Ahmedabad: Seven years on, it is still unclear how the Godhra train attack that killed 59 people on February 27, 2002 happened, but the anniversary on Friday came in the backdrop of a revelation that destroys the claim of Gujarat Chief Minister Narendra Modi's government that it was a terrorist conspiracy.
The Gujarat on Saturday is expected to declare people disappeared during the riots as officially dead. That would take the death toll to 1,180.
The Gujarat High Court's upholding February 12 this year the findings of a Supreme Court appointed committee that there was no terrorist conspiracy in the Godhra incident flies in the face of the chief minister's claim that enraged Hindus assaulted Muslims because of this.
GHOST OF 2002: Gujarat Chief Minister Narendra Modi says riots reflect Hindu anger.
The findings of the central committee on Prevention of Terrorism Act (POTA) sharply contradicts what the Justice (retired) Nanavati Commission concluded in its interim report submitted September 18 last year.
The commission, which was appointed by the state government to look into the communal frenzy, stated that Godhra was a pre-meditated terror attack.
"The most important development in the seventh year of the Godhra attack is this. The high court's decision defeats the entire charade of Modi that the assault on Muslims was provoked by the Godhra incident," says Mukul Sinha, senior high court lawyer and human rights campaigner.
This also speaks much about the credibility of the Nanavati Commission, he said, and added: "The commission should be scrapped."
Sinha said: "Seven years ago, if Chief Minister Narendra Modi and his police had not instigated the ordinary people of Gujarat by describing the Godhra incident as a pre-planned terrorist attack of one community against the other, the genocide that followed from February 28, 2002 would have never happened."
"Now that the truth of Godhra is finally emerging, time has come to appeal for peace and amity between the two communities, who are inseparable in this country," he said.
Violence broke out in the state after a mob set fire to the Sabarmati Express train in Godhra town February 27, 2002, that left 59 people, mostly Hindu activists, dead. This was followed by communal riots targeting the Muslim community in which over 1,000 people were killed.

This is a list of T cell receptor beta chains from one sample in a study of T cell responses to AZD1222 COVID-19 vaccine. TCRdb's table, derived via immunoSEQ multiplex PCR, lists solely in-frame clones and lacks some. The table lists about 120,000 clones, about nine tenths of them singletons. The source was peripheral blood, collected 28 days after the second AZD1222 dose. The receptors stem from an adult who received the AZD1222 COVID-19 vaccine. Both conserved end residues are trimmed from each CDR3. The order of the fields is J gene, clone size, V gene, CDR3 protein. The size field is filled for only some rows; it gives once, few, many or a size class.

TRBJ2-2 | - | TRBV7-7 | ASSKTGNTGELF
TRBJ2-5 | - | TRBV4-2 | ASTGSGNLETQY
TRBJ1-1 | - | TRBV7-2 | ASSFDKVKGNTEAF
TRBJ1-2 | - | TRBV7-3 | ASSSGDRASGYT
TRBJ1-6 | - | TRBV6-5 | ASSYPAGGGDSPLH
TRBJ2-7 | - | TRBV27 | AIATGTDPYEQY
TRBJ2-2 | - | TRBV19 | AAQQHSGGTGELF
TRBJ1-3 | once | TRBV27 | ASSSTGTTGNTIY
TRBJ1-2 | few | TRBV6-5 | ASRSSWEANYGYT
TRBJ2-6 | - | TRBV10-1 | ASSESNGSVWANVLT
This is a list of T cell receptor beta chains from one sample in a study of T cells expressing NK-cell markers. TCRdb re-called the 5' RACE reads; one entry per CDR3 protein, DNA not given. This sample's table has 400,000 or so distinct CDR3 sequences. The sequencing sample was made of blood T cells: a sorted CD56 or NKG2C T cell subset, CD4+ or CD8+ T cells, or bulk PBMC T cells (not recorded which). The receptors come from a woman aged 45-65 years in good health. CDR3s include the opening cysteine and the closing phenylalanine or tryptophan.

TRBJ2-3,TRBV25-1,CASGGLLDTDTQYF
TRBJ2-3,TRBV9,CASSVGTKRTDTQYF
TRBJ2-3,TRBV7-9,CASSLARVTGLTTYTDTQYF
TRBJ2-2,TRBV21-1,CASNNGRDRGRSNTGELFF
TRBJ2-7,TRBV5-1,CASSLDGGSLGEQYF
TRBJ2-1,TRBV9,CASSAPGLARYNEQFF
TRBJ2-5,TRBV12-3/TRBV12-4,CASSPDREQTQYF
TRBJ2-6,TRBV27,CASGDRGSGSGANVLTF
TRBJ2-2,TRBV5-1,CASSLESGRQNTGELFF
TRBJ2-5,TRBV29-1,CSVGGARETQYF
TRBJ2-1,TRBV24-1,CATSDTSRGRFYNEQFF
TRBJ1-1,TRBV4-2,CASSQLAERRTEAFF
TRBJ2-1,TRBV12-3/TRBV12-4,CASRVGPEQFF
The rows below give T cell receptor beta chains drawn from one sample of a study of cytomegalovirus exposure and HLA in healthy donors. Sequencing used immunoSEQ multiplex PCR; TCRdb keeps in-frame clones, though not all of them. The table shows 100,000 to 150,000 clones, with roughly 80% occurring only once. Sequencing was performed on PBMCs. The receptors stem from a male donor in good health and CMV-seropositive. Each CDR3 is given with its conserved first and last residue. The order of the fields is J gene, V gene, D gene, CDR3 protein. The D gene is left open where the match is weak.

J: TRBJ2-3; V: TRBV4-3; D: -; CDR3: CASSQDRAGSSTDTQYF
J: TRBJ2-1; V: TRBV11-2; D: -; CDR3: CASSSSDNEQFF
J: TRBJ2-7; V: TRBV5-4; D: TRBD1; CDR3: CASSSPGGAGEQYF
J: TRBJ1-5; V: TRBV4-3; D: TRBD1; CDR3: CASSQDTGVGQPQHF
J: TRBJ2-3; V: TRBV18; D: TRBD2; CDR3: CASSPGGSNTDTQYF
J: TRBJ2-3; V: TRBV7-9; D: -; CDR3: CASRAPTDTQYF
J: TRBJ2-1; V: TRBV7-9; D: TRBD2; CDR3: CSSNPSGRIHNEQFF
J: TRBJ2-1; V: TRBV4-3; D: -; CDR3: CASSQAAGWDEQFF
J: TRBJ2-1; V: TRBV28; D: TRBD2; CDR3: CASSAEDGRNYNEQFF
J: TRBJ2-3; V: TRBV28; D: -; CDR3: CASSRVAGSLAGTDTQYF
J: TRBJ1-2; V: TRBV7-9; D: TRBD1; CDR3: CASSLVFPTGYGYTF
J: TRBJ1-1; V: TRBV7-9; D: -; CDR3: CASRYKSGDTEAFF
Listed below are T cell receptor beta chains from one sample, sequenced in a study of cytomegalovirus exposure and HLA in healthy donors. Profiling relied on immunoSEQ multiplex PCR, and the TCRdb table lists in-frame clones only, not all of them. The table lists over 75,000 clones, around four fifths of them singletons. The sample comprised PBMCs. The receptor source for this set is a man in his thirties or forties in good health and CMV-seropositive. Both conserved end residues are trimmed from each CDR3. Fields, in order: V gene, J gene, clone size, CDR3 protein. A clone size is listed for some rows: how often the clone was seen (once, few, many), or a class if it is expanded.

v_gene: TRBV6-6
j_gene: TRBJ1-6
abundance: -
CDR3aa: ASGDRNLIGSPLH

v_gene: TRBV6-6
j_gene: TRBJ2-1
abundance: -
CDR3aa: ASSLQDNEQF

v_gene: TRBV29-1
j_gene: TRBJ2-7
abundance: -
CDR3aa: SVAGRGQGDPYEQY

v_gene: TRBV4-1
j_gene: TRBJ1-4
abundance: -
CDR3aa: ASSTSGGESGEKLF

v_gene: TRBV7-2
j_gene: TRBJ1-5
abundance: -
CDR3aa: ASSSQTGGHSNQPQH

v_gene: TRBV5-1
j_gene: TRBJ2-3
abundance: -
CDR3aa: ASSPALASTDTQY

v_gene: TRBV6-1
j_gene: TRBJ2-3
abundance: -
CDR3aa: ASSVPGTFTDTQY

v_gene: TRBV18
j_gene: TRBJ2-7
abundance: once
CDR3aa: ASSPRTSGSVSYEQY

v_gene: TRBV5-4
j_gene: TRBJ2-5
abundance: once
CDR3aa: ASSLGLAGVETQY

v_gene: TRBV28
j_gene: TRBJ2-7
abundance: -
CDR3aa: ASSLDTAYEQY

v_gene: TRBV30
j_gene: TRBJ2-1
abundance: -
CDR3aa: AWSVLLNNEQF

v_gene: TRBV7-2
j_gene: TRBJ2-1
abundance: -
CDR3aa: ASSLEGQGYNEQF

The government was held responsible by the victims, human rights campaigners and many others for the post-Godhra killings of Muslims. Many called it state-sponsored violence, some termed it a pogrom, still others called it genocide, accusing the chief minister himself of having a hand in it.
The Chief Minister had described the violence as an outburst of the Hindu community over the train burning and invoked the Newtonian law to say that every action had an equal and opposite reaction.
Modi, who is today the BJP's 'development man' and considered by many in the party to be a future Prime Minister, had captured power in 2002 through a strident Hindutva campaign based on the Godhra and the post-Godhra violence.
"What about Godhra?" he would often ask in public meetings when referring to the riots thereafter. The BJP won 117 seats out of the total 182 seats.
Yusuf Sheikh, convenor of an organisation fighting for rehabilitation of riot victims, said: "The government has been exposed completely. Some action should be taken for wrongly terming all the Muslims as terrorists."
"Now, Modi has appointed a Muslim DGP (director-general of police). That's not going to help," he said.
The Godhra case is in the trial stage while 17 of those allegedly involved are still at large. "The police had indiscriminately picked up Muslims and then had to free many of them for want of evidence," said Saeed Umarji, son of the prime accused in the case.
"They are not arresting the others for fear that their case will get weakened in the court," he added.
Hussain Ibrahim Umarji and 99 others are presently in the Sabarmati central jail here.
A riot diary: sequence of events after train burning